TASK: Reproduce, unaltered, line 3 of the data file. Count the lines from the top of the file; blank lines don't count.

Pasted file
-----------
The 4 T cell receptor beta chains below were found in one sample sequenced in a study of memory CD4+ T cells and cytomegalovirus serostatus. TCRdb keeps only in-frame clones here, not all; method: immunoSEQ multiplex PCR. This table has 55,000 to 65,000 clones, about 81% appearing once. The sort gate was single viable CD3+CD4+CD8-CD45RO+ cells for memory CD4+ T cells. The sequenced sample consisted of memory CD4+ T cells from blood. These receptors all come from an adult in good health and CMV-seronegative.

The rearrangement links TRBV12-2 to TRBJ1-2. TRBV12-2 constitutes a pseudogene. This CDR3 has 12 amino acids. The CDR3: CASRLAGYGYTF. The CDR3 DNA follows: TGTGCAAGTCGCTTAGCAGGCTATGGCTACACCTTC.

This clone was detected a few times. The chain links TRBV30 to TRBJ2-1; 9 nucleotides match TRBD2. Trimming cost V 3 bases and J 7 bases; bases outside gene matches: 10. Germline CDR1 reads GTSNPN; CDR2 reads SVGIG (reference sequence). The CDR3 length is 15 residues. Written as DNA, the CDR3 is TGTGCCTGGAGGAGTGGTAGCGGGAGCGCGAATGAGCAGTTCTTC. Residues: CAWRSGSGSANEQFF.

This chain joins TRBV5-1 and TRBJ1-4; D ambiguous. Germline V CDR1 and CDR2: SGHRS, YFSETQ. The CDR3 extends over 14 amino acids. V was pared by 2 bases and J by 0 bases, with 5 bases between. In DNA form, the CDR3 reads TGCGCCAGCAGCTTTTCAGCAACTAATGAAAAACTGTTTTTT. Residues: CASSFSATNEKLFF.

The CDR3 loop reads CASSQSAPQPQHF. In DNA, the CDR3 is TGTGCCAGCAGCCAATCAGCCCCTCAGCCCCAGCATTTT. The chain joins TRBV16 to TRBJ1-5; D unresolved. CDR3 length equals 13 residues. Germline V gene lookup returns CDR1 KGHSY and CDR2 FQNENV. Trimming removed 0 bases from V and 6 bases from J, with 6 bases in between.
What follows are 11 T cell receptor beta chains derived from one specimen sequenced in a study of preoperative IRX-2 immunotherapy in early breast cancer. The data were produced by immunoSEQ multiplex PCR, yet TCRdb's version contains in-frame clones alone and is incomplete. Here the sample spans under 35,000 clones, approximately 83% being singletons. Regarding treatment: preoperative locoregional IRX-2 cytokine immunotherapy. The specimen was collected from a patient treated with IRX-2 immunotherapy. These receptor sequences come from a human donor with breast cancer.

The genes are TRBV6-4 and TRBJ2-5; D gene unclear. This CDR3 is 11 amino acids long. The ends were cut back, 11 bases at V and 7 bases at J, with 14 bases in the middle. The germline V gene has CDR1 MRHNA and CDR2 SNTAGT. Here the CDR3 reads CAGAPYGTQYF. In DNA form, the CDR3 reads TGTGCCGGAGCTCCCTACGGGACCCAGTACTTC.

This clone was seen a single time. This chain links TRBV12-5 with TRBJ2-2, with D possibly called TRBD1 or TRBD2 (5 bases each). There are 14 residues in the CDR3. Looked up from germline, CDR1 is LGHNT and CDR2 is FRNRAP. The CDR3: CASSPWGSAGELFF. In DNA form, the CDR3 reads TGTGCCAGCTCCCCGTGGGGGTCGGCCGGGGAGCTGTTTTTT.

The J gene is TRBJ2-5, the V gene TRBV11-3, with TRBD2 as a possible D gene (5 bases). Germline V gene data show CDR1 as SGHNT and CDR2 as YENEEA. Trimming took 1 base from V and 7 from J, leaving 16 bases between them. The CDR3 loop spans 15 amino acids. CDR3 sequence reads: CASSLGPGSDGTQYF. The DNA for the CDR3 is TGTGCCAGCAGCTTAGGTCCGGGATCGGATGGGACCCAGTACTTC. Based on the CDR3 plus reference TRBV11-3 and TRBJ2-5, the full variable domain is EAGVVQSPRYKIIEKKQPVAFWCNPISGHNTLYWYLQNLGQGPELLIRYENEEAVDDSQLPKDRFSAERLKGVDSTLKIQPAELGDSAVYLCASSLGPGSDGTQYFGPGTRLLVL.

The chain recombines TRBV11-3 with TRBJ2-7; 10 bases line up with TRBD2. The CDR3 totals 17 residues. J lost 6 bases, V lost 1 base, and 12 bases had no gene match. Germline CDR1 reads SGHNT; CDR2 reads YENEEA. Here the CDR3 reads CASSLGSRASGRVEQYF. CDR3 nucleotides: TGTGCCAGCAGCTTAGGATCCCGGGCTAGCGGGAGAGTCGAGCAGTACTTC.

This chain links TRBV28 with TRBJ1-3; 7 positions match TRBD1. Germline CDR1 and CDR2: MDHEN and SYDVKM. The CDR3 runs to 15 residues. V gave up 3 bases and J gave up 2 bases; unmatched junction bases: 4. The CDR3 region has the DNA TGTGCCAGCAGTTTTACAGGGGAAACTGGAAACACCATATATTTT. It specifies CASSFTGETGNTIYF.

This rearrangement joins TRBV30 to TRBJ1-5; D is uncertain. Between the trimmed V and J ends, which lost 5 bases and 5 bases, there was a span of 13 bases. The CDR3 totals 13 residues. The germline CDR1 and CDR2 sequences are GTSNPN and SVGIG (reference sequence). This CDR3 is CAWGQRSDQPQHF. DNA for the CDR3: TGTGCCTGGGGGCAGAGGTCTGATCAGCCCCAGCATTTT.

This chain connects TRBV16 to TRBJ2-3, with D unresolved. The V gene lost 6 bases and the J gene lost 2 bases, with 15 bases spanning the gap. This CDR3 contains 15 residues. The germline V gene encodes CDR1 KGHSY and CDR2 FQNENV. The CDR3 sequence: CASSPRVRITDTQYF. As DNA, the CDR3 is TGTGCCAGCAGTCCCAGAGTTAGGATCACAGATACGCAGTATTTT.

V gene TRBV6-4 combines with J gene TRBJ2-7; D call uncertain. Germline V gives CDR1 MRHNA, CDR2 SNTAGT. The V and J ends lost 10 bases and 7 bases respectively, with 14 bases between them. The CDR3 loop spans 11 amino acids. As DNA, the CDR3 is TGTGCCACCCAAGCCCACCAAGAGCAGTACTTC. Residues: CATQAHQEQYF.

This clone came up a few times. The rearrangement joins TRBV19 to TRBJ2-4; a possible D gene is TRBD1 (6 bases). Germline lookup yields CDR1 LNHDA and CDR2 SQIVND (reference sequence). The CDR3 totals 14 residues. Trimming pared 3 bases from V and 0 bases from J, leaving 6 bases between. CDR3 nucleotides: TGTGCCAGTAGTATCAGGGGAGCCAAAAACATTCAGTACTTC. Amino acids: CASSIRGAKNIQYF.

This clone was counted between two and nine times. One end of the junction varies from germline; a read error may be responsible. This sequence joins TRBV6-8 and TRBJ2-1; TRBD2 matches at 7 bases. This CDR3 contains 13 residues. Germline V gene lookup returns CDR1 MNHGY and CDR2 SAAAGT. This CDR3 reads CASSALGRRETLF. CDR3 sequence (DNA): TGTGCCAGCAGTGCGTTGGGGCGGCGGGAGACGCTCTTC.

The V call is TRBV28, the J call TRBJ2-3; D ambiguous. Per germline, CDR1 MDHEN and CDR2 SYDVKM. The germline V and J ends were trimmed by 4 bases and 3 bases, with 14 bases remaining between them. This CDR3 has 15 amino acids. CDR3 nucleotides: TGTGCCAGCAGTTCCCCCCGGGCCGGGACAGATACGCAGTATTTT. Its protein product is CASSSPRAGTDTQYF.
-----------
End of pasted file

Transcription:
This clone was detected a few times. The chain links TRBV30 to TRBJ2-1; 9 nucleotides match TRBD2. Trimming cost V 3 bases and J 7 bases; bases outside gene matches: 10. Germline CDR1 reads GTSNPN; CDR2 reads SVGIG (reference sequence). The CDR3 length is 15 residues. Written as DNA, the CDR3 is TGTGCCTGGAGGAGTGGTAGCGGGAGCGCGAATGAGCAGTTCTTC. Residues: CAWRSGSGSANEQFF.